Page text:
One day, the people of England and Wales could be walking down perfectly clean streets, free from fly-tipped waste, unblighted by graffiti, no abandoned cars and threatening alleyways closed off.
Local authorities will be routinely fining offenders who drop litter and make our streets a less pleasant place to live and work on.
Although this seems like an image of Eden, it is the aim of the Government following the announcement in last weeks Queen Speech of a Clean Neighbourhoods and Environment Bill.
This legislation will give local authorities and other agencies stronger powers to tackle problems associated with antisocial behaviour and the local environment.
It will also give local authorities and parish councils the power to fine householders for putting rubbish out on the wrong night, which encourages litter. It will also make it illegal to toss trash on public as well as private land.
And despite some rumours that the bill will contain measures to introduce variable charging on waste collection, the Local Authority Recycling Advisory Committee (LARAC) has been advised that this is not the case.
Bolton South East MP Brian Iddon said: The Government is listening to the opinions of people from across the UK and one of the clear messages is the desire to clean up our streets and neighbourhoods.
This bill will link up with current Government initiatives to crack down on abandoned cars, strengthen legislation and penalties for fly-tipping, reinforce powers for dealing with graffiti and provide local authorities with more powers to tackle noise nuisance.
Keep Britain Tidy chief executive Alan Woods added: Politicians of all persuasions need to wake up to the fact that feeling good and safe about the place you live in is one of the most vital issues of the day.
While successive Governments have paid lip service to this, all the indications are that the Clean Neighbourhoods Bill could be an important piece of legislation in terms of improving the environment.
But is the bill likely to make it onto the statue books during the next session of Parliament?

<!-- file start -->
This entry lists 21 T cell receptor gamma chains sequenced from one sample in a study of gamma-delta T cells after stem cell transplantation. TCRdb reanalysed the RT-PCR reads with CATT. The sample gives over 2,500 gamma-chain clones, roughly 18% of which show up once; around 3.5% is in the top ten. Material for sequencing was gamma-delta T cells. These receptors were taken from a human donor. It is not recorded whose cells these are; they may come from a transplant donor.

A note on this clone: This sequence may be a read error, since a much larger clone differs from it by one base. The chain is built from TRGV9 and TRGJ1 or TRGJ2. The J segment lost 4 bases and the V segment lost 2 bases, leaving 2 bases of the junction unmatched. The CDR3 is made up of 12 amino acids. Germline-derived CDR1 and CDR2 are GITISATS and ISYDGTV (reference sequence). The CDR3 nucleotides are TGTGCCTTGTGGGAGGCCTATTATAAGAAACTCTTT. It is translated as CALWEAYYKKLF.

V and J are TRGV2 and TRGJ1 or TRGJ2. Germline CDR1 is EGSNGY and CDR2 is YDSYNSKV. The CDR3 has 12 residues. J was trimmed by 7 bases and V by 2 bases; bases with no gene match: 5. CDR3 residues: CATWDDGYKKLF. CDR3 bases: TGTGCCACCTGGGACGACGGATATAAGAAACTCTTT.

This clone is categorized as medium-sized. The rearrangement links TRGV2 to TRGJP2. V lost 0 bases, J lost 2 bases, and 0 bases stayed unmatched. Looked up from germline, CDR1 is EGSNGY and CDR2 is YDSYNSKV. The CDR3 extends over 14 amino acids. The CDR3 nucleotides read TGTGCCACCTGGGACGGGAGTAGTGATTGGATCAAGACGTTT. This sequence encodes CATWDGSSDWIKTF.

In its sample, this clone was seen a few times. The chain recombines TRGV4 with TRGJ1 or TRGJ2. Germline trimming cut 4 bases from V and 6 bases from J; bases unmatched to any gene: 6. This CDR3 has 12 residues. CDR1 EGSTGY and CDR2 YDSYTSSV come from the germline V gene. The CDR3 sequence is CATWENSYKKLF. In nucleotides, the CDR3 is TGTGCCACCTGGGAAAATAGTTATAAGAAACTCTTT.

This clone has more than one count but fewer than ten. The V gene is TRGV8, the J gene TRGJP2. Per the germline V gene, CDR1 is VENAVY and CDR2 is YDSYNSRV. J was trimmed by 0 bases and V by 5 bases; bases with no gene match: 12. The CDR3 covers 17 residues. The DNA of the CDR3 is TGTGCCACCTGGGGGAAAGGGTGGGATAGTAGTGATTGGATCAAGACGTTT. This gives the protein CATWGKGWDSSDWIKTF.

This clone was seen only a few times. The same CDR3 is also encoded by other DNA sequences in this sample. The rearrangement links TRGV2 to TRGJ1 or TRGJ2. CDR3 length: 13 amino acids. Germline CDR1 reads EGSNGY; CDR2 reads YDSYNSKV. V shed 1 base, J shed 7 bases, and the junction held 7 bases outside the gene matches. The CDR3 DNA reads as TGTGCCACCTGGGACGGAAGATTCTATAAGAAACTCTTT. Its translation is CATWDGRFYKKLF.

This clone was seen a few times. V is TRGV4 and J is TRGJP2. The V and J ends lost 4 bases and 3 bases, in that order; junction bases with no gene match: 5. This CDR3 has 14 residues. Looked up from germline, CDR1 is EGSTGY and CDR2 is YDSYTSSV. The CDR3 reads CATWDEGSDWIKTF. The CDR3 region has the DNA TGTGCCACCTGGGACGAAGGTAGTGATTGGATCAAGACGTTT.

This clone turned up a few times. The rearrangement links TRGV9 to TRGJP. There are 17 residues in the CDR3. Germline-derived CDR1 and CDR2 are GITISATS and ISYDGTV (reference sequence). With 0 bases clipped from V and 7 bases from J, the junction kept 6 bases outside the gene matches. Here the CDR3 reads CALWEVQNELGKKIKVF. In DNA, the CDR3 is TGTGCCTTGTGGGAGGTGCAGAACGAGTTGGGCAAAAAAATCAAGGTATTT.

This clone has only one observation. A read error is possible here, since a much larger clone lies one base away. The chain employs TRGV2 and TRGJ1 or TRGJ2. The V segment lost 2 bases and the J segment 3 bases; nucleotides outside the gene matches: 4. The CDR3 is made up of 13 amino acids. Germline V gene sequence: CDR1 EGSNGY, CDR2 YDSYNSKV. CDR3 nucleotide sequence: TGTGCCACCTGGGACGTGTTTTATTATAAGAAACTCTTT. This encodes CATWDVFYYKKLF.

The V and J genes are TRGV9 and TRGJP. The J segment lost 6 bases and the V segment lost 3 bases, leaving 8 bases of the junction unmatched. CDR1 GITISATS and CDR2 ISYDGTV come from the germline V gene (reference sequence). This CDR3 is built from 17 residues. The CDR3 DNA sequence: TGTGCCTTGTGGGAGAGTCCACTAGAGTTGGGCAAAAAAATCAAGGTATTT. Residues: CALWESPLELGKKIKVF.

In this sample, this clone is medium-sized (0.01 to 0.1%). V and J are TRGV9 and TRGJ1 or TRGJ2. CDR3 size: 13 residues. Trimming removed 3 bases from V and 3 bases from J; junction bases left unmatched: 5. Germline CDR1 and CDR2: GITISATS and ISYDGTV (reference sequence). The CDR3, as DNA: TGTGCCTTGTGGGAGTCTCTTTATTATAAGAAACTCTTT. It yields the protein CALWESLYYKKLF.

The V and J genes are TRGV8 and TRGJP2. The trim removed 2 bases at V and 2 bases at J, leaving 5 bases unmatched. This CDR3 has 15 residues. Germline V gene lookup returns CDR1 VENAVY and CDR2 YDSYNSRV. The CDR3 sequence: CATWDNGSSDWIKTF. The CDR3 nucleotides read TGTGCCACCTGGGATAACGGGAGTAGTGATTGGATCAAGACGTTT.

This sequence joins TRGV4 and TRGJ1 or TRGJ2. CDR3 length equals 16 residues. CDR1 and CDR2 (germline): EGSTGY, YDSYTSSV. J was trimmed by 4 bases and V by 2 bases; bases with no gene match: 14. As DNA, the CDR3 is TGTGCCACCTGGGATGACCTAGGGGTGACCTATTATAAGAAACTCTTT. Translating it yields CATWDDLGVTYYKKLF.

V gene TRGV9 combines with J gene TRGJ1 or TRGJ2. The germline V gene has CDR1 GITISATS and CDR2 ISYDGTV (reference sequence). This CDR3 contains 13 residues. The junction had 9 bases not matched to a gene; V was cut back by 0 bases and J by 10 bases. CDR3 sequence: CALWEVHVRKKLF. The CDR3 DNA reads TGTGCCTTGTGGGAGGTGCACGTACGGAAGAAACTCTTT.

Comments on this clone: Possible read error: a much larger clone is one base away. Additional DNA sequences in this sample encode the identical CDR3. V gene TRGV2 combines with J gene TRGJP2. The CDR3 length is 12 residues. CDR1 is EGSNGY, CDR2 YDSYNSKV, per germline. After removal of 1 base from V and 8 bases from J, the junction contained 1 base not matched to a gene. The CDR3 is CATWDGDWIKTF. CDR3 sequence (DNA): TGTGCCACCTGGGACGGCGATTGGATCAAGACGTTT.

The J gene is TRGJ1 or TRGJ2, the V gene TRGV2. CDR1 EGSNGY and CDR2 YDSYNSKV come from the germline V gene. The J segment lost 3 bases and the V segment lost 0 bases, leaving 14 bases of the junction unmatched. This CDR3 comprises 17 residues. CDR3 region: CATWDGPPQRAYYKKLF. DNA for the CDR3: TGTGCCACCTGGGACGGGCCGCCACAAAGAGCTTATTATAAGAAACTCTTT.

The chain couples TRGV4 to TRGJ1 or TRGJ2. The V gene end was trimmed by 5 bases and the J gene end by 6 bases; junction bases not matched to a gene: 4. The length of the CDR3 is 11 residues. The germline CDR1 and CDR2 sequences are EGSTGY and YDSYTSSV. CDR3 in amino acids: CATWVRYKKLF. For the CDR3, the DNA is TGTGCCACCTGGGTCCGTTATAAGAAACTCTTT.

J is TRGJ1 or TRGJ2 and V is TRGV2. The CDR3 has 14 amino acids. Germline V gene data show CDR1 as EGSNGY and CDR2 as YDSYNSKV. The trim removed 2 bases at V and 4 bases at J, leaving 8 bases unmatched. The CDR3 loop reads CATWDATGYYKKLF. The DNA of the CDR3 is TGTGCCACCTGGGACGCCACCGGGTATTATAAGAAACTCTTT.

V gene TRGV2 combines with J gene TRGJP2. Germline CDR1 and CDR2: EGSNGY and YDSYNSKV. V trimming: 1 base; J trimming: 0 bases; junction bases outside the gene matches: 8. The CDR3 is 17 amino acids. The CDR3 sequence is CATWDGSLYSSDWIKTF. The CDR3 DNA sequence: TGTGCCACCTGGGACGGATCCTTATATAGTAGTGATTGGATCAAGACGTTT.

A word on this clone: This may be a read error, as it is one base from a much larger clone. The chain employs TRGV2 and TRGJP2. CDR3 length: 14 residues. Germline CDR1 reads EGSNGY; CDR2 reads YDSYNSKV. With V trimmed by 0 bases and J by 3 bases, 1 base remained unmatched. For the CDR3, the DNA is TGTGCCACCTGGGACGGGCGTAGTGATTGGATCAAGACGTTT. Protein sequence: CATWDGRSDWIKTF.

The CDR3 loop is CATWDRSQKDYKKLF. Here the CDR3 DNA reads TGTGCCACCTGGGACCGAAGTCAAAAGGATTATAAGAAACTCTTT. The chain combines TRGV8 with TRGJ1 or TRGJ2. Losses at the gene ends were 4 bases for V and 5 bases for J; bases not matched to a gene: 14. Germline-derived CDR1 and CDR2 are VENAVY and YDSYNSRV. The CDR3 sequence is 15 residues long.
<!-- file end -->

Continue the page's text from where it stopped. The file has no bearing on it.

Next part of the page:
It seems unlikely. Rumours are circulating around Westminster that the Prime Minister will call a General Election at the beginning in May. The office of one Labour MP told MRW that this was also the schedule they were working too.
This means that there is less than six months in this session of Parliament to get through 32 bills, eight draft bills and three bills left over from the last session of Parliament that were announced in the Queens Speech. In the previous legislative timetable the year before, only 19 bills were announced and even in a year it was not possible to grant them all Royal Assent and pass them into legislation.
In a normal Parliamentary session, none of the new bills would be expected to become law.
Nine of the new bills are the responsibility of the Home Office and concern crime and antiterrorism measures. It is expected that these will be given priority by Parliamentary business managers as they are the foundations on which the Government is expected to build its general election campaign. These bills may even be rushed through before the election.
Other bills include subjects such as education, transport and economic reforms, which are all high-profile election topics.
Even the Department for Environment, Food and Rural Affairs (DEFRA) admits that it will be difficult to get the Clean Neighbourhoods and Environment Bill through in the short Parliamentary session. DEFRA will be the department driving this legislation through Parliament, as well as two other bills.
A spokesman said: We are hoping to publish the bill next month and have the first reading shortly after that. But it is up to the Parliamentary business managers, the complexity of the bill and how much reading it needs in the committee stage to see whether it will become law in time.
LARAC chairman Andy Dor